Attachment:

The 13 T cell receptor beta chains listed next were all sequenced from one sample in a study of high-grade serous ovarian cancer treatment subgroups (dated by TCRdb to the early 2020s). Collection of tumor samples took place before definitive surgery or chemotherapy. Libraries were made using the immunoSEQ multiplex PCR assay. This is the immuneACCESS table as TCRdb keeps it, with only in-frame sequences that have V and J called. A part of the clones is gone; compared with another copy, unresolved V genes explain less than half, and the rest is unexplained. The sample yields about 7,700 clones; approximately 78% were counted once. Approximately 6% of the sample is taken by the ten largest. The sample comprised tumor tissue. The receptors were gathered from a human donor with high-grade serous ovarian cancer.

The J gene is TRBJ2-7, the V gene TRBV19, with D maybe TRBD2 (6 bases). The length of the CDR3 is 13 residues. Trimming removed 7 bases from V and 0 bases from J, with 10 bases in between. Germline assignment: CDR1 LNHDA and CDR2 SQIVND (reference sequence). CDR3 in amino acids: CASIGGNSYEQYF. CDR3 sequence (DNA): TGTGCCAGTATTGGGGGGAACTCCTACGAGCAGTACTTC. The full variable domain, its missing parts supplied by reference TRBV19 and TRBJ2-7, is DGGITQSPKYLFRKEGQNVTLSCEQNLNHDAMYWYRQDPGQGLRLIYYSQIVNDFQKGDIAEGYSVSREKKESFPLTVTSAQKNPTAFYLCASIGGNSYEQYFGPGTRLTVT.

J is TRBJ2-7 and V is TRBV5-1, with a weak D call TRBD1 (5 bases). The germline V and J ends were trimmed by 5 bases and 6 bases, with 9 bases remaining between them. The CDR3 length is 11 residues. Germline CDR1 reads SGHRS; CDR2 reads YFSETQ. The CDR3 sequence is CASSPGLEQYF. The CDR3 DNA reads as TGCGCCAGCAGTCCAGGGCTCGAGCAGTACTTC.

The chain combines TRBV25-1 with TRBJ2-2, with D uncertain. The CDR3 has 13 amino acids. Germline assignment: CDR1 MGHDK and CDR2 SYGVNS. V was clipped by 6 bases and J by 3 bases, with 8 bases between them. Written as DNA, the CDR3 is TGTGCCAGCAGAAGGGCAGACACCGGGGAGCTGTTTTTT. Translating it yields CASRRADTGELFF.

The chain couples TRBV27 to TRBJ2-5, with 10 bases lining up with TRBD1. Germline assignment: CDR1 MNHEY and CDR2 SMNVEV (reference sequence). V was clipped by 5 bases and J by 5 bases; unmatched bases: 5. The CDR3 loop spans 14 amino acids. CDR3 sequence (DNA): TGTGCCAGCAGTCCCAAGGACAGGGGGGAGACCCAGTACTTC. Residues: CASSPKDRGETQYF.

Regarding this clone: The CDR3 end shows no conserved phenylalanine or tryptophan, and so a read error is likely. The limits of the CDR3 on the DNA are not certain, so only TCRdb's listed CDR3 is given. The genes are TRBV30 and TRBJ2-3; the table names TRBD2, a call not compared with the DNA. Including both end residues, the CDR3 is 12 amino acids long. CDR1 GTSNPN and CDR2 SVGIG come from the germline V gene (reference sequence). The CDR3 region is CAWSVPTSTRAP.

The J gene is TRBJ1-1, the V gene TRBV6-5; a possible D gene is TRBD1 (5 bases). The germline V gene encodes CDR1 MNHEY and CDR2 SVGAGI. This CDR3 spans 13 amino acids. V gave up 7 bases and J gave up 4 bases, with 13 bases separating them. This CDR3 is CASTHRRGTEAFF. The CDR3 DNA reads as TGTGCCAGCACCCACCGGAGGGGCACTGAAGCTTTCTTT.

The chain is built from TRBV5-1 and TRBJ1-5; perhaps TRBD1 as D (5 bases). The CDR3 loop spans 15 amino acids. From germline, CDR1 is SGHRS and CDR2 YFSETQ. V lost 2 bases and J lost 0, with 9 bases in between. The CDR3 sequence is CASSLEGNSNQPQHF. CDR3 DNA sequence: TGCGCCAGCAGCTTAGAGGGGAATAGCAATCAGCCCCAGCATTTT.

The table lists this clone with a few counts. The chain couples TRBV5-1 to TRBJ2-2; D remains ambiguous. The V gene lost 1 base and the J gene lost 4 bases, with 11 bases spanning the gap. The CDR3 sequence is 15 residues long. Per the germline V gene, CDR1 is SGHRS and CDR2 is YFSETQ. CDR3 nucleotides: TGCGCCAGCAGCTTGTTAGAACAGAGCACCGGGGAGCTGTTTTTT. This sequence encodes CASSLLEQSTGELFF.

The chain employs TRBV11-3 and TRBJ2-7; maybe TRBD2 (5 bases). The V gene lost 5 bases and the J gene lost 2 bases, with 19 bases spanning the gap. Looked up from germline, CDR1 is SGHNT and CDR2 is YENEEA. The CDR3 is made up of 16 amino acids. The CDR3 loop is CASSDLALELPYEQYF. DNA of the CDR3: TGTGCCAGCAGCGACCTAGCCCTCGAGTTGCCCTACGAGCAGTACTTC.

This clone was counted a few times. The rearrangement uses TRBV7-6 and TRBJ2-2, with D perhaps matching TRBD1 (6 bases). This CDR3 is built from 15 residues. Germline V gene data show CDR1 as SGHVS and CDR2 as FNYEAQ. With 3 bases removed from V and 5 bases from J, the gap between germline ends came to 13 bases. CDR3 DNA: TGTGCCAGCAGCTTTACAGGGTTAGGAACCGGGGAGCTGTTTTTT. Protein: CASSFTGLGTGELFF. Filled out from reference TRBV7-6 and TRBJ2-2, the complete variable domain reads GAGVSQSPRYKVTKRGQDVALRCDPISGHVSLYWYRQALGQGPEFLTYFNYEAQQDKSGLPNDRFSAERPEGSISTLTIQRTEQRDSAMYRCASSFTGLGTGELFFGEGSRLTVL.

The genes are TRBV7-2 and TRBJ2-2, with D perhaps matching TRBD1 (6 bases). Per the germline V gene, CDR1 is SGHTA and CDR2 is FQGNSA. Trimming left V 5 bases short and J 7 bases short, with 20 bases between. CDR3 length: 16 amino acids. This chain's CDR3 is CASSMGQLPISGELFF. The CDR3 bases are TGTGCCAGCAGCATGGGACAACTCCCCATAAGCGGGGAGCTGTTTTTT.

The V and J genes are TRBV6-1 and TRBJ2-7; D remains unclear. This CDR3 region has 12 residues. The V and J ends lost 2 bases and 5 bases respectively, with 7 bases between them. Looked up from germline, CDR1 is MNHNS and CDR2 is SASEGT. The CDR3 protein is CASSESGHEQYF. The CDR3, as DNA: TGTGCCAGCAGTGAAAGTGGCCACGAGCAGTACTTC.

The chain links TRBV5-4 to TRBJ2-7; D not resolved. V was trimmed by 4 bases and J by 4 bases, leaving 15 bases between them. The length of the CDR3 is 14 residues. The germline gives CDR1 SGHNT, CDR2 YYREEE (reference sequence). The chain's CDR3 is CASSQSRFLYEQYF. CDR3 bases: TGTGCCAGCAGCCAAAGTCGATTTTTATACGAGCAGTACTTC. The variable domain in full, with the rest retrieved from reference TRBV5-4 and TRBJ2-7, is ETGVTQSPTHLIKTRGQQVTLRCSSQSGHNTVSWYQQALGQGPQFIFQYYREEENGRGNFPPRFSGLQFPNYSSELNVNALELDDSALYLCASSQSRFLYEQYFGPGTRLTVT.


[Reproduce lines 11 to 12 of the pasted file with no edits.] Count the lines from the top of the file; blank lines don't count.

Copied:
This clone was counted a few times. The rearrangement uses TRBV7-6 and TRBJ2-2, with D perhaps matching TRBD1 (6 bases). This CDR3 is built from 15 residues. Germline V gene data show CDR1 as SGHVS and CDR2 as FNYEAQ. With 3 bases removed from V and 5 bases from J, the gap between germline ends came to 13 bases. CDR3 DNA: TGTGCCAGCAGCTTTACAGGGTTAGGAACCGGGGAGCTGTTTTTT. Protein: CASSFTGLGTGELFF. Filled out from reference TRBV7-6 and TRBJ2-2, the complete variable domain reads GAGVSQSPRYKVTKRGQDVALRCDPISGHVSLYWYRQALGQGPEFLTYFNYEAQQDKSGLPNDRFSAERPEGSISTLTIQRTEQRDSAMYRCASSFTGLGTGELFFGEGSRLTVL.

The genes are TRBV7-2 and TRBJ2-2, with D perhaps matching TRBD1 (6 bases). Per the germline V gene, CDR1 is SGHTA and CDR2 is FQGNSA. Trimming left V 5 bases short and J 7 bases short, with 20 bases between. CDR3 length: 16 amino acids. This chain's CDR3 is CASSMGQLPISGELFF. The CDR3 bases are TGTGCCAGCAGCATGGGACAACTCCCCATAAGCGGGGAGCTGTTTTTT.